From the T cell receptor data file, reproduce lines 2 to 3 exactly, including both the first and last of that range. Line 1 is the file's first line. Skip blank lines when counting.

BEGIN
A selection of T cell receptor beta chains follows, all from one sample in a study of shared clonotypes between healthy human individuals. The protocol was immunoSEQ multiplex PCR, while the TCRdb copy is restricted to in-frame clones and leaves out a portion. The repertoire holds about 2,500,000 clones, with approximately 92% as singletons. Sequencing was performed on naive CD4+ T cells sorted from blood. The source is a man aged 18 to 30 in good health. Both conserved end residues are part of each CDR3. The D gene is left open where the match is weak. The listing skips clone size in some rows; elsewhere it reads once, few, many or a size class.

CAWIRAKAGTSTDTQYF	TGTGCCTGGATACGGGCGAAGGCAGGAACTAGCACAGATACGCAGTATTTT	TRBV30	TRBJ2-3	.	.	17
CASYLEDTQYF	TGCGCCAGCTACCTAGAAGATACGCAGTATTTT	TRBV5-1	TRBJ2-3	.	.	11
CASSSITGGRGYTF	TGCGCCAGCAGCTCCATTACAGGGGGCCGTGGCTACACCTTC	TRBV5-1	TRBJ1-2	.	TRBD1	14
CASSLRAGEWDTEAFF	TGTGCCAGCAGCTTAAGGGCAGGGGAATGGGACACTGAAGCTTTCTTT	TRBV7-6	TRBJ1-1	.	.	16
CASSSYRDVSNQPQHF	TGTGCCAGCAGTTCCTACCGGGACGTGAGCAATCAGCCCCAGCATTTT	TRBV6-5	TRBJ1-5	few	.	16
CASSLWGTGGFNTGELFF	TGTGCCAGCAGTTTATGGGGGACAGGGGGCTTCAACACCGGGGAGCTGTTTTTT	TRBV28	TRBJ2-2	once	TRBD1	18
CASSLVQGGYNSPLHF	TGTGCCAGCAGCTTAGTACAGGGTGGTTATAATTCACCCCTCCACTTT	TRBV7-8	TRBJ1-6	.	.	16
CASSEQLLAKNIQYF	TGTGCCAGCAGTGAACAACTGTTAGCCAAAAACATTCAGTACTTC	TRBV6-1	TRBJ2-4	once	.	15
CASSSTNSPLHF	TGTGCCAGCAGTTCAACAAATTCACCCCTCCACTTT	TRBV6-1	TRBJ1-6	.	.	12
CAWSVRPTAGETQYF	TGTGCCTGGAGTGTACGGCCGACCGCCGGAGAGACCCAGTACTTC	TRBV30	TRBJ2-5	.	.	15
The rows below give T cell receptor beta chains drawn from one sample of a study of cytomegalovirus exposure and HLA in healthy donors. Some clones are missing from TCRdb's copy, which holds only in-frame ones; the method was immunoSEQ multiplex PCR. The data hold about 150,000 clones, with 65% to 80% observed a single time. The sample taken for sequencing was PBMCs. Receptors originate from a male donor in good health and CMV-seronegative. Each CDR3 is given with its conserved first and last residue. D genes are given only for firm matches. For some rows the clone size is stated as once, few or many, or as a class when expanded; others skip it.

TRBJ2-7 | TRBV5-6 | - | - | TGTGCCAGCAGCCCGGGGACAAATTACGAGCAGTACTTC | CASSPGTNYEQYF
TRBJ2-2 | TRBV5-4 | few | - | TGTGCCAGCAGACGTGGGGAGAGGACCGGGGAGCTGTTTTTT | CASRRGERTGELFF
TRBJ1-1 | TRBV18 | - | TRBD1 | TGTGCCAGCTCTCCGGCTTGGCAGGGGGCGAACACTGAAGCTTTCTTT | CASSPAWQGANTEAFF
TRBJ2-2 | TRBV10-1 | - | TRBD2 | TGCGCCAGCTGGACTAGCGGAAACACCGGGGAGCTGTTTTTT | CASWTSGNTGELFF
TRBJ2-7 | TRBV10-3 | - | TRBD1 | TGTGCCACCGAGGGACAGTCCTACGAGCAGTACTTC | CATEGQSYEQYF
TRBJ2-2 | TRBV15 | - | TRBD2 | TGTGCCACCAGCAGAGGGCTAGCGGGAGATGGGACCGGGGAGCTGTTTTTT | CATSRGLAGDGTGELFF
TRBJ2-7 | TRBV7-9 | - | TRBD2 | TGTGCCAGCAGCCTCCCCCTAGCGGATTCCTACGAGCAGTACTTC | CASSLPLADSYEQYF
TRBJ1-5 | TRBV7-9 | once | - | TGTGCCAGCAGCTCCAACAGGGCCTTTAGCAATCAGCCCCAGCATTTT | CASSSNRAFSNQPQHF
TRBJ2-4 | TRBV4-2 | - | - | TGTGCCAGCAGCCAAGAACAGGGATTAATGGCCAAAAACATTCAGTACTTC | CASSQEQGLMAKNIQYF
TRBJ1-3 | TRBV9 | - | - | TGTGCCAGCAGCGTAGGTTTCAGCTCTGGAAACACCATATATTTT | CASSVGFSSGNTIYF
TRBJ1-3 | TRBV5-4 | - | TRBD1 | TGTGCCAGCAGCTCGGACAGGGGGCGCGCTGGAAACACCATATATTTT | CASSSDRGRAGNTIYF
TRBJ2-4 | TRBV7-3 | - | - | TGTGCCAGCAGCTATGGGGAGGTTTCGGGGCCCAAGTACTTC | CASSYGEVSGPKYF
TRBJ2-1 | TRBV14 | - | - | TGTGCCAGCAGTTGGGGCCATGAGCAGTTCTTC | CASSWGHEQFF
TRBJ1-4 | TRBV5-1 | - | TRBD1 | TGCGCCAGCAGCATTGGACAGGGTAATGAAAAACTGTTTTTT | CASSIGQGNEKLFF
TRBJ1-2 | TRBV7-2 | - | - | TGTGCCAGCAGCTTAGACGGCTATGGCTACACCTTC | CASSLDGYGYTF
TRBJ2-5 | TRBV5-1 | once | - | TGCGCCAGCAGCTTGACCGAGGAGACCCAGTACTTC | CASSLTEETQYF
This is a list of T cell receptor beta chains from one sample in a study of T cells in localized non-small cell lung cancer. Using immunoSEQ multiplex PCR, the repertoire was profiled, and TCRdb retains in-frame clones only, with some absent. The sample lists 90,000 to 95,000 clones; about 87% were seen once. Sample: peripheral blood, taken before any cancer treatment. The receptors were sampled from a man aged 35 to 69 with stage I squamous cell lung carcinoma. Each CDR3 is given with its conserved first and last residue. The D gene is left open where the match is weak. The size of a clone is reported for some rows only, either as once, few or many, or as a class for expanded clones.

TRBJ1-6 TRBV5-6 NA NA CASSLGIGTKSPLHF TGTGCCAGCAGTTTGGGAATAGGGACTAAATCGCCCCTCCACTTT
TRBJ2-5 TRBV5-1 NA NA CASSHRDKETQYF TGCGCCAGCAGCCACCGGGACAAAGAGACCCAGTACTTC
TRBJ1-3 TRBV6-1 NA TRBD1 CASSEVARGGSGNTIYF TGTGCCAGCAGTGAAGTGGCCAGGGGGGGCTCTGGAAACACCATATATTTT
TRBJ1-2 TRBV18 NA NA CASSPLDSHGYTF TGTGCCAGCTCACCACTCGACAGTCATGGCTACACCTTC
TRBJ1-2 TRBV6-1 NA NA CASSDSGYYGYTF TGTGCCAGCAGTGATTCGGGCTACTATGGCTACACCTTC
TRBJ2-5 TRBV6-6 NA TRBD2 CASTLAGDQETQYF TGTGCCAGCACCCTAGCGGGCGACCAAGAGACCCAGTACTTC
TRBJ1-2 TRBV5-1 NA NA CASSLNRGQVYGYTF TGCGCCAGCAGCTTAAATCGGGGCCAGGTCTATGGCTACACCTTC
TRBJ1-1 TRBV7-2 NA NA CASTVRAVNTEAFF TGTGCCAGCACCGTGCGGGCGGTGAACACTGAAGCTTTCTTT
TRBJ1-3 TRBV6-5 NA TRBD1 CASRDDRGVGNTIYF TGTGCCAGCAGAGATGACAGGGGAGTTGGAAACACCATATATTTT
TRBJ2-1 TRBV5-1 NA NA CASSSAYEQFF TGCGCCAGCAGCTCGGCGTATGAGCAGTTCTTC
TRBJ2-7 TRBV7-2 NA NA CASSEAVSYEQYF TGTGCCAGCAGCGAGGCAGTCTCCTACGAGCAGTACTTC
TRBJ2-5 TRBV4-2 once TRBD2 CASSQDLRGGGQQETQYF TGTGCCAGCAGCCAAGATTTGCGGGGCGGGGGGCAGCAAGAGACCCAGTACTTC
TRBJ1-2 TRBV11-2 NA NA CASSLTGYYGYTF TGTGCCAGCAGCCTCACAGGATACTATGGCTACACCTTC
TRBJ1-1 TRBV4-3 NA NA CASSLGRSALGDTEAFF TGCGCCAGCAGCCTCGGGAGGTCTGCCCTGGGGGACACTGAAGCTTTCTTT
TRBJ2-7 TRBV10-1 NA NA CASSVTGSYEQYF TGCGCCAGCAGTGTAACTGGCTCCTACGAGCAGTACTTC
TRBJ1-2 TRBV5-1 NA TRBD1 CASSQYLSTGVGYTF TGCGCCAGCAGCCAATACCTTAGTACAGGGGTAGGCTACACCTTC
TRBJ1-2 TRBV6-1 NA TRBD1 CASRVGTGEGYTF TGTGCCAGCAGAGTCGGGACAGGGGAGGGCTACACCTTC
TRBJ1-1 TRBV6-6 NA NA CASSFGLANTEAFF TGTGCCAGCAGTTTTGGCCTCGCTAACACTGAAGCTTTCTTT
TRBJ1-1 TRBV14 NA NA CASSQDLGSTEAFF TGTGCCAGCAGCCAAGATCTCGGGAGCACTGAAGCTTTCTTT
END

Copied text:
CAWIRAKAGTSTDTQYF	TGTGCCTGGATACGGGCGAAGGCAGGAACTAGCACAGATACGCAGTATTTT	TRBV30	TRBJ2-3	.	.	17
CASYLEDTQYF	TGCGCCAGCTACCTAGAAGATACGCAGTATTTT	TRBV5-1	TRBJ2-3	.	.	11